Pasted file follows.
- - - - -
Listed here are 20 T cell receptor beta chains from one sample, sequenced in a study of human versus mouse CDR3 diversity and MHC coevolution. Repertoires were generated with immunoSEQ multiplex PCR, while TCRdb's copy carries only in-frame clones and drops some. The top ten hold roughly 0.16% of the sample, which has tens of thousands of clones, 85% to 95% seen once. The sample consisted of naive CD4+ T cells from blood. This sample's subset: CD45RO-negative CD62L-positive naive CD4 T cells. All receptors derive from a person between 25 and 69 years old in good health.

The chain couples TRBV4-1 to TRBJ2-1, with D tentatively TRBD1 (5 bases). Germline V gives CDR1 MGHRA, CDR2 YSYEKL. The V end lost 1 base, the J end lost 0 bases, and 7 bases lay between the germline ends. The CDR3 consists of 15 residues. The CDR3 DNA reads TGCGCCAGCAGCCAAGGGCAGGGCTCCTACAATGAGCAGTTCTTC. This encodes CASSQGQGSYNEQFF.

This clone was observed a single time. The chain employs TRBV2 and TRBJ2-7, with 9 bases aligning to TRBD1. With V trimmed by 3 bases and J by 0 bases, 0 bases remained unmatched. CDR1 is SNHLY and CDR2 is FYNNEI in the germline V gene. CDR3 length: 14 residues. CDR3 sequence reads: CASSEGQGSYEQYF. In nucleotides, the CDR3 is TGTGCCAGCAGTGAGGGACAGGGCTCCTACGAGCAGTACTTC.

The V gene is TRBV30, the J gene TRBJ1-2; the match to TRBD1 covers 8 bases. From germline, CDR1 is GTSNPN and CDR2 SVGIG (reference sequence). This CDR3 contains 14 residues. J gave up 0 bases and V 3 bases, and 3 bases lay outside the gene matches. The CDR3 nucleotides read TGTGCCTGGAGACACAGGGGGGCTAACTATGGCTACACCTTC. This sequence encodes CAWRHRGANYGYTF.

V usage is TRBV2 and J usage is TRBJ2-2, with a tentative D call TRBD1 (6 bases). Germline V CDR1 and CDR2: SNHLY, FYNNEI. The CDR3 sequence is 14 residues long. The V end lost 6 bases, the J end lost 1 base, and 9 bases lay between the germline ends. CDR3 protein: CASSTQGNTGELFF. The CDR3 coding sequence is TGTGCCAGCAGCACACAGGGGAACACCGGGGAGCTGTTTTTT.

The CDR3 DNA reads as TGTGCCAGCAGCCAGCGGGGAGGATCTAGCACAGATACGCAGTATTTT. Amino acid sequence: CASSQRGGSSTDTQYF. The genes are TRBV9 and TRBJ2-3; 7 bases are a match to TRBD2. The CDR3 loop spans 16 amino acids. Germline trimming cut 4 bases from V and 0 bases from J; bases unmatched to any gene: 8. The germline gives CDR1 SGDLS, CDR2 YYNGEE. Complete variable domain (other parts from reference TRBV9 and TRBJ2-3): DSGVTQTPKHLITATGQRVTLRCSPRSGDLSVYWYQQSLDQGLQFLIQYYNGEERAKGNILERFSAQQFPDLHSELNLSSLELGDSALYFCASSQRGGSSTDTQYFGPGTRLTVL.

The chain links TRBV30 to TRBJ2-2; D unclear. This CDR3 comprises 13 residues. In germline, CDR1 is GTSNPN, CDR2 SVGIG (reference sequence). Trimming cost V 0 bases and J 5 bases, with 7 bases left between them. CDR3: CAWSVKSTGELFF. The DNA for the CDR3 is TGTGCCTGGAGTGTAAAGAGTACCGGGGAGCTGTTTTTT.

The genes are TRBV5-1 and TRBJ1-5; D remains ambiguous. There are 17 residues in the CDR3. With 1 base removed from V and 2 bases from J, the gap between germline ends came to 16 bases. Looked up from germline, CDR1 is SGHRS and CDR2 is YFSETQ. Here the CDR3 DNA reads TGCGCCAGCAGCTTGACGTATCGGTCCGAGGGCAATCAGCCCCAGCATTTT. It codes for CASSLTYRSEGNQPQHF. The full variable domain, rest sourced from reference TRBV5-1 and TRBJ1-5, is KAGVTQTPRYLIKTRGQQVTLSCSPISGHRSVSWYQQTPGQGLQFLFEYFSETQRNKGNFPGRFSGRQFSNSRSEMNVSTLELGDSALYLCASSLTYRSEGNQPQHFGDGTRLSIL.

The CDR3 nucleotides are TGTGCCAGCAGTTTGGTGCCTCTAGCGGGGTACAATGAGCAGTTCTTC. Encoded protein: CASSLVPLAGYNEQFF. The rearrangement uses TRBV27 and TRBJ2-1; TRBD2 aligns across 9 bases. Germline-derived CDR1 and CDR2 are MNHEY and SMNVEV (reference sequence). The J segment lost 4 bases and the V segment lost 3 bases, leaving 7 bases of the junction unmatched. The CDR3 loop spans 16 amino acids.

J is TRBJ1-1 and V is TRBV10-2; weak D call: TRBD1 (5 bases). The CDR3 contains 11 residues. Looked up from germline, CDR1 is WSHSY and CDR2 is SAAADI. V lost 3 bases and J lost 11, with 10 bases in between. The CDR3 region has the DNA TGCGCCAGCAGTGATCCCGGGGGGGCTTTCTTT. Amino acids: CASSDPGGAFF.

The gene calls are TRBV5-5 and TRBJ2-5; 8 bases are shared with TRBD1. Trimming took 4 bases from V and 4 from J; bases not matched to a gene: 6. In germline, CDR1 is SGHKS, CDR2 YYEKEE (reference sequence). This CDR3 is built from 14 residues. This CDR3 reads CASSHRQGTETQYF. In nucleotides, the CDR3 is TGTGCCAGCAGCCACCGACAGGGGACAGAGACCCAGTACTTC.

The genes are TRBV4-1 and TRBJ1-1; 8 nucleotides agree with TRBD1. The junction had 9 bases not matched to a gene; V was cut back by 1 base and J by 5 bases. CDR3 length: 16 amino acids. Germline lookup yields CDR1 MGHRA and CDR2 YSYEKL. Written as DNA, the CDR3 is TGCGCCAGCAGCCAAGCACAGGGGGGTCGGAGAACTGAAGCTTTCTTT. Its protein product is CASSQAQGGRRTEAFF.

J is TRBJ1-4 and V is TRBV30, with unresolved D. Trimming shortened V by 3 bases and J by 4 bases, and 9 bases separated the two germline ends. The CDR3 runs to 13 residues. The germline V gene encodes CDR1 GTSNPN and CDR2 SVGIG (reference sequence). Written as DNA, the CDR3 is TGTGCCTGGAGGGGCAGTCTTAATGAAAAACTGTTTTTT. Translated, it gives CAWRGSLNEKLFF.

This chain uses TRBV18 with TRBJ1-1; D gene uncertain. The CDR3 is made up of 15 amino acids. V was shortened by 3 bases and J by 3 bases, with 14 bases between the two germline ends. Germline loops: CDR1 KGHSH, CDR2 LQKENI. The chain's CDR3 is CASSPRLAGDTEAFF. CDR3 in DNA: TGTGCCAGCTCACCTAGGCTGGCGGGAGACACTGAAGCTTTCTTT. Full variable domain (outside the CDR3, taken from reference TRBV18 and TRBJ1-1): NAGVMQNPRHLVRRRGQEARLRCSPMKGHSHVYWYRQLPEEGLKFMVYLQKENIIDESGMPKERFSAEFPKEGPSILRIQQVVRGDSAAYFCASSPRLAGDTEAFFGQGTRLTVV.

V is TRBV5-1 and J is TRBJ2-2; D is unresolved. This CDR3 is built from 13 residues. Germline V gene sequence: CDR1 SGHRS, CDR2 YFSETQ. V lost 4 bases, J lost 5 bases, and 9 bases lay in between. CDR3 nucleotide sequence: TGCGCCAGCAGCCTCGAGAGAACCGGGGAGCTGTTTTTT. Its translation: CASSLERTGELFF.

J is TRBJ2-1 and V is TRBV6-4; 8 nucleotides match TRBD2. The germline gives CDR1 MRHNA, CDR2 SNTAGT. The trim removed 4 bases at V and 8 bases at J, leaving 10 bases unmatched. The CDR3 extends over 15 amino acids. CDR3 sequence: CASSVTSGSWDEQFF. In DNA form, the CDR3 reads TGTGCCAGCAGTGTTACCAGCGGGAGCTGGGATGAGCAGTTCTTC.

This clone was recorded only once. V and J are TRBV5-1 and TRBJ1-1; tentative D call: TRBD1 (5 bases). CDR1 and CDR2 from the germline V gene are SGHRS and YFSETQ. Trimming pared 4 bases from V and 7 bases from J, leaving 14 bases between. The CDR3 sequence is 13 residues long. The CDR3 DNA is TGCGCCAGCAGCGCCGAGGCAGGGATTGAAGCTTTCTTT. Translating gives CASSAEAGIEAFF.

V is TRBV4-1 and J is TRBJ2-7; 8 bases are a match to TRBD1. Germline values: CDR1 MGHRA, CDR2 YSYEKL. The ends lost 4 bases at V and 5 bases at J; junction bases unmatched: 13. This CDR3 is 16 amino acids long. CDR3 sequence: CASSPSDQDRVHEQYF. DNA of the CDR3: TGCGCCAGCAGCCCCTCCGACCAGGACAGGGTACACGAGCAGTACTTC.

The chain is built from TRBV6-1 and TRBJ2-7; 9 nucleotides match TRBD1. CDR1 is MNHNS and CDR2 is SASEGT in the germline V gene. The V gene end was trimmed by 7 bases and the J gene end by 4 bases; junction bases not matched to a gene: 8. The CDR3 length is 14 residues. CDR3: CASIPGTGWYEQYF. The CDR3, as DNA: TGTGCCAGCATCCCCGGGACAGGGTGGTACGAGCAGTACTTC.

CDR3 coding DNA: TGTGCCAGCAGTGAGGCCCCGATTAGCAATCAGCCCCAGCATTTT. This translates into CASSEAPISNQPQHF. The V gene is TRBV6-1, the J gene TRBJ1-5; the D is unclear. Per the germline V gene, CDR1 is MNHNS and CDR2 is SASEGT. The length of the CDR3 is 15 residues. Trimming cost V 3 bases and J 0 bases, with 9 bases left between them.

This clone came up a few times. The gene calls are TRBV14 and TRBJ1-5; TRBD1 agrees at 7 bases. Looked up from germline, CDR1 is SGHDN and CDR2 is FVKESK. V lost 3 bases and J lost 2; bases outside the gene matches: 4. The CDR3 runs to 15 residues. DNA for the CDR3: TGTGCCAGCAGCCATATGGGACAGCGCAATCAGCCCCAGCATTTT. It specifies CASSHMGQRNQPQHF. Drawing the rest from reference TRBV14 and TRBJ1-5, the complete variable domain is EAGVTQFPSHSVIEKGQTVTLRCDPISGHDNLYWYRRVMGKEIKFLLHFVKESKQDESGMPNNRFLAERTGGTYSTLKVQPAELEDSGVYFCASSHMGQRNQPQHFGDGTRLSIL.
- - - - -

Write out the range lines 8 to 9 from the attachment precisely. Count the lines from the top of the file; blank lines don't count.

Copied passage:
The genes are TRBV5-1 and TRBJ1-5; D remains ambiguous. There are 17 residues in the CDR3. With 1 base removed from V and 2 bases from J, the gap between germline ends came to 16 bases. Looked up from germline, CDR1 is SGHRS and CDR2 is YFSETQ. Here the CDR3 DNA reads TGCGCCAGCAGCTTGACGTATCGGTCCGAGGGCAATCAGCCCCAGCATTTT. It codes for CASSLTYRSEGNQPQHF. The full variable domain, rest sourced from reference TRBV5-1 and TRBJ1-5, is KAGVTQTPRYLIKTRGQQVTLSCSPISGHRSVSWYQQTPGQGLQFLFEYFSETQRNKGNFPGRFSGRQFSNSRSEMNVSTLELGDSALYLCASSLTYRSEGNQPQHFGDGTRLSIL.

The CDR3 nucleotides are TGTGCCAGCAGTTTGGTGCCTCTAGCGGGGTACAATGAGCAGTTCTTC. Encoded protein: CASSLVPLAGYNEQFF. The rearrangement uses TRBV27 and TRBJ2-1; TRBD2 aligns across 9 bases. Germline-derived CDR1 and CDR2 are MNHEY and SMNVEV (reference sequence). The J segment lost 4 bases and the V segment lost 3 bases, leaving 7 bases of the junction unmatched. The CDR3 loop spans 16 amino acids.